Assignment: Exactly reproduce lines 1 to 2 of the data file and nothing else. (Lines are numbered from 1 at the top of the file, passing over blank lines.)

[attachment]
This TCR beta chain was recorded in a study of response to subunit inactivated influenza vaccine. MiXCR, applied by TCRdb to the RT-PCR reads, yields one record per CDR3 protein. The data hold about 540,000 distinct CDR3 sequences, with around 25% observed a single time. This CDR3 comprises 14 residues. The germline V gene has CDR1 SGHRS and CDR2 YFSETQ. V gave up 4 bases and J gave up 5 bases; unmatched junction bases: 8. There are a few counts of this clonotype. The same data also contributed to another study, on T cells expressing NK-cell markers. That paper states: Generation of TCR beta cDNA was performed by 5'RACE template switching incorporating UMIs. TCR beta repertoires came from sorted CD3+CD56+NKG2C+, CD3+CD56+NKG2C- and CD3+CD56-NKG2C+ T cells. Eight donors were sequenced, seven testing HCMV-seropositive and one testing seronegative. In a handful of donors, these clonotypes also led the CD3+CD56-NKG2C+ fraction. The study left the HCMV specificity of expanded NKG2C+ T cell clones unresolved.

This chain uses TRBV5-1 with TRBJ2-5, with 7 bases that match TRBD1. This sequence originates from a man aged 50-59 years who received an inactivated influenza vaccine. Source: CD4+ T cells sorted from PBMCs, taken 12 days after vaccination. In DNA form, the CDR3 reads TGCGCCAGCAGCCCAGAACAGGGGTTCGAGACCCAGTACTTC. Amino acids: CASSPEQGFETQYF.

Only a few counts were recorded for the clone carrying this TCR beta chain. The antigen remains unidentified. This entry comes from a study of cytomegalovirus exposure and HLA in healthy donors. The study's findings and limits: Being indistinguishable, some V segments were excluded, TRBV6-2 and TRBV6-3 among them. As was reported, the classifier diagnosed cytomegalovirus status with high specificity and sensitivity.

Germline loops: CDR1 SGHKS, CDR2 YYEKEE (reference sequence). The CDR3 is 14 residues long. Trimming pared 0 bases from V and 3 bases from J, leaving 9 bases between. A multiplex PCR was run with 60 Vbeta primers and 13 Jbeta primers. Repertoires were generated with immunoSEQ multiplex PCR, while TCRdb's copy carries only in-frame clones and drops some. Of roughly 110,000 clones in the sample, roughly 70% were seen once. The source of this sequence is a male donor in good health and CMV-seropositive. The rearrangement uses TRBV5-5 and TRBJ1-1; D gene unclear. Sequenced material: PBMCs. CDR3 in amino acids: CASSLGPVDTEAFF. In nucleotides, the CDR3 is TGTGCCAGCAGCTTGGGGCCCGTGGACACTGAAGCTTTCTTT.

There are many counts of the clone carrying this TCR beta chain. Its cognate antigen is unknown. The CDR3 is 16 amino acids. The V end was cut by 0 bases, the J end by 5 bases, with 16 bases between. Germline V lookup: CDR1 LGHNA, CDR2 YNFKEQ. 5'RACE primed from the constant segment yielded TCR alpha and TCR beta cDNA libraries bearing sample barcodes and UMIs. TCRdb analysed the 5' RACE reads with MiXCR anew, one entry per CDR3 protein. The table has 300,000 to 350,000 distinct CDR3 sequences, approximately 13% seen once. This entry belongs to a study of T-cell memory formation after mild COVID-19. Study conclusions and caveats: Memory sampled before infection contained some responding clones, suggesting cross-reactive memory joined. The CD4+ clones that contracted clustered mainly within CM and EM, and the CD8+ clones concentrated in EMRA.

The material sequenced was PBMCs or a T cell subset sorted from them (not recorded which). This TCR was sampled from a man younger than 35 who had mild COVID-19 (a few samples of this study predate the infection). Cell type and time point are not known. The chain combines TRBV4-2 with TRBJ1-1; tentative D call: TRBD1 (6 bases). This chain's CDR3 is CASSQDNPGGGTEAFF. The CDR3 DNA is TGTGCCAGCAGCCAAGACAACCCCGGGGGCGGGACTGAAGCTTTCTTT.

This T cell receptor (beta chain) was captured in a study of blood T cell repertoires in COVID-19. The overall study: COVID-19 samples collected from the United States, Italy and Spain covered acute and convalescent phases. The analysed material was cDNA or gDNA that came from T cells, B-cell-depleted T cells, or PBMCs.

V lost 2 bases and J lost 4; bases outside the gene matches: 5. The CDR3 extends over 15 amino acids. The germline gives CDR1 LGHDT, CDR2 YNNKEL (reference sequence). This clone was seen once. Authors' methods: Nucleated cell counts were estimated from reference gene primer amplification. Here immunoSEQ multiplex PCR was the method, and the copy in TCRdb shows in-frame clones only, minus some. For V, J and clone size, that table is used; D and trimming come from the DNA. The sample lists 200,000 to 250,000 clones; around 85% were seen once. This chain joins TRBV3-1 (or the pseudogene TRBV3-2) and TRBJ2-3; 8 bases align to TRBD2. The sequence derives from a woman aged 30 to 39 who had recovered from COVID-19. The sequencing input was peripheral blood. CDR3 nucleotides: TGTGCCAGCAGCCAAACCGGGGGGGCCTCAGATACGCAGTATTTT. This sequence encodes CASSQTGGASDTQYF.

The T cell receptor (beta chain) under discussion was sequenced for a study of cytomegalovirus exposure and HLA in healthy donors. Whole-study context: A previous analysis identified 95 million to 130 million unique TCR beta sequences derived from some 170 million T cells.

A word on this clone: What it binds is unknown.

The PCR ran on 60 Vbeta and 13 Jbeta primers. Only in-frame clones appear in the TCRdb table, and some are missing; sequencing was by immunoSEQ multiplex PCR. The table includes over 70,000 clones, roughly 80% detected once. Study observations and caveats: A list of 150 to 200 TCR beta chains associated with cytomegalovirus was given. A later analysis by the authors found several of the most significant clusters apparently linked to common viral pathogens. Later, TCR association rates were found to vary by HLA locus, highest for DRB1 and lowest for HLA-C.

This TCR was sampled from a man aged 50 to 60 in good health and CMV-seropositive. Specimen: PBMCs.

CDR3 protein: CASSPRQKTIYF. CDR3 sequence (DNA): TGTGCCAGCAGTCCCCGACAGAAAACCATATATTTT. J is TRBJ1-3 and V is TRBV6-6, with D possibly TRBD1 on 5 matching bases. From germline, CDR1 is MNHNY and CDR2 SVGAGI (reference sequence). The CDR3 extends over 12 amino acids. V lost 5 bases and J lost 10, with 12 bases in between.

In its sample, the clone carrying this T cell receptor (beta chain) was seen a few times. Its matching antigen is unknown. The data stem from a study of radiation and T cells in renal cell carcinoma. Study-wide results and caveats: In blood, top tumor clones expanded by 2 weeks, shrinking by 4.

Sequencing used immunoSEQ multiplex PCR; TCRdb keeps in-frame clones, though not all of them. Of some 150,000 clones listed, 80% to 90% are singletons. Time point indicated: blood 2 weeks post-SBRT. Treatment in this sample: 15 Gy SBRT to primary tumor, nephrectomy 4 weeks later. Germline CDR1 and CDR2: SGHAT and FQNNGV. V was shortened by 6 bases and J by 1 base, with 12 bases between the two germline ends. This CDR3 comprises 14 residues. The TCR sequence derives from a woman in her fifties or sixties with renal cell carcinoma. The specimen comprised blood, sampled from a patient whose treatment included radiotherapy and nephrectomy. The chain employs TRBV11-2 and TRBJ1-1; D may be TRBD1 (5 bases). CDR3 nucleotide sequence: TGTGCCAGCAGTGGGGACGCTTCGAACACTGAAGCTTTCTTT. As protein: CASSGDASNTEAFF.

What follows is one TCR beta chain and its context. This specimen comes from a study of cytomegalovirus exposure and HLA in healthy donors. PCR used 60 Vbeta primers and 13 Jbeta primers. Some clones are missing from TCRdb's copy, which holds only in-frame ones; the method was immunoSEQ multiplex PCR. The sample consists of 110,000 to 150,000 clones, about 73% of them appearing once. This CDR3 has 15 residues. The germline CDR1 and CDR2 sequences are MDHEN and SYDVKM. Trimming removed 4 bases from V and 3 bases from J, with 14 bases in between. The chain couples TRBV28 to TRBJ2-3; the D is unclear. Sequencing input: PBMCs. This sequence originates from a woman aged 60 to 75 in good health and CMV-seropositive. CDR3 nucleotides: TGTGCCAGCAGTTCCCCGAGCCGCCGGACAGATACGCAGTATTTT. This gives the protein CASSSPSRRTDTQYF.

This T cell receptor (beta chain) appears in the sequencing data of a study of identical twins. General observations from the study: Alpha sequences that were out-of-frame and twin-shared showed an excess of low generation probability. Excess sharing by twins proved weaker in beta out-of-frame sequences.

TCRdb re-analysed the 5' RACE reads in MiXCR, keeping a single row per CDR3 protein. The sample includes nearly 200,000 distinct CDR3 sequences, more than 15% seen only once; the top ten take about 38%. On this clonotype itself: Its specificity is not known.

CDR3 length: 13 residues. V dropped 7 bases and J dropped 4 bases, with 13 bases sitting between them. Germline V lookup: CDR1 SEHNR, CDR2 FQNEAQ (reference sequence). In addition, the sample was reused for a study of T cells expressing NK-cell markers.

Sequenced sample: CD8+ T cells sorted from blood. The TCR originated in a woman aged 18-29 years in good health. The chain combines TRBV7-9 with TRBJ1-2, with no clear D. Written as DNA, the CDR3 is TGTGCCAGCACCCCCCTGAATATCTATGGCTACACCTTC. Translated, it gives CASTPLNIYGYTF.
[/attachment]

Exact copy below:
This TCR beta chain was recorded in a study of response to subunit inactivated influenza vaccine. MiXCR, applied by TCRdb to the RT-PCR reads, yields one record per CDR3 protein. The data hold about 540,000 distinct CDR3 sequences, with around 25% observed a single time. This CDR3 comprises 14 residues. The germline V gene has CDR1 SGHRS and CDR2 YFSETQ. V gave up 4 bases and J gave up 5 bases; unmatched junction bases: 8. There are a few counts of this clonotype. The same data also contributed to another study, on T cells expressing NK-cell markers. That paper states: Generation of TCR beta cDNA was performed by 5'RACE template switching incorporating UMIs. TCR beta repertoires came from sorted CD3+CD56+NKG2C+, CD3+CD56+NKG2C- and CD3+CD56-NKG2C+ T cells. Eight donors were sequenced, seven testing HCMV-seropositive and one testing seronegative. In a handful of donors, these clonotypes also led the CD3+CD56-NKG2C+ fraction. The study left the HCMV specificity of expanded NKG2C+ T cell clones unresolved.

This chain uses TRBV5-1 with TRBJ2-5, with 7 bases that match TRBD1. This sequence originates from a man aged 50-59 years who received an inactivated influenza vaccine. Source: CD4+ T cells sorted from PBMCs, taken 12 days after vaccination. In DNA form, the CDR3 reads TGCGCCAGCAGCCCAGAACAGGGGTTCGAGACCCAGTACTTC. Amino acids: CASSPEQGFETQYF.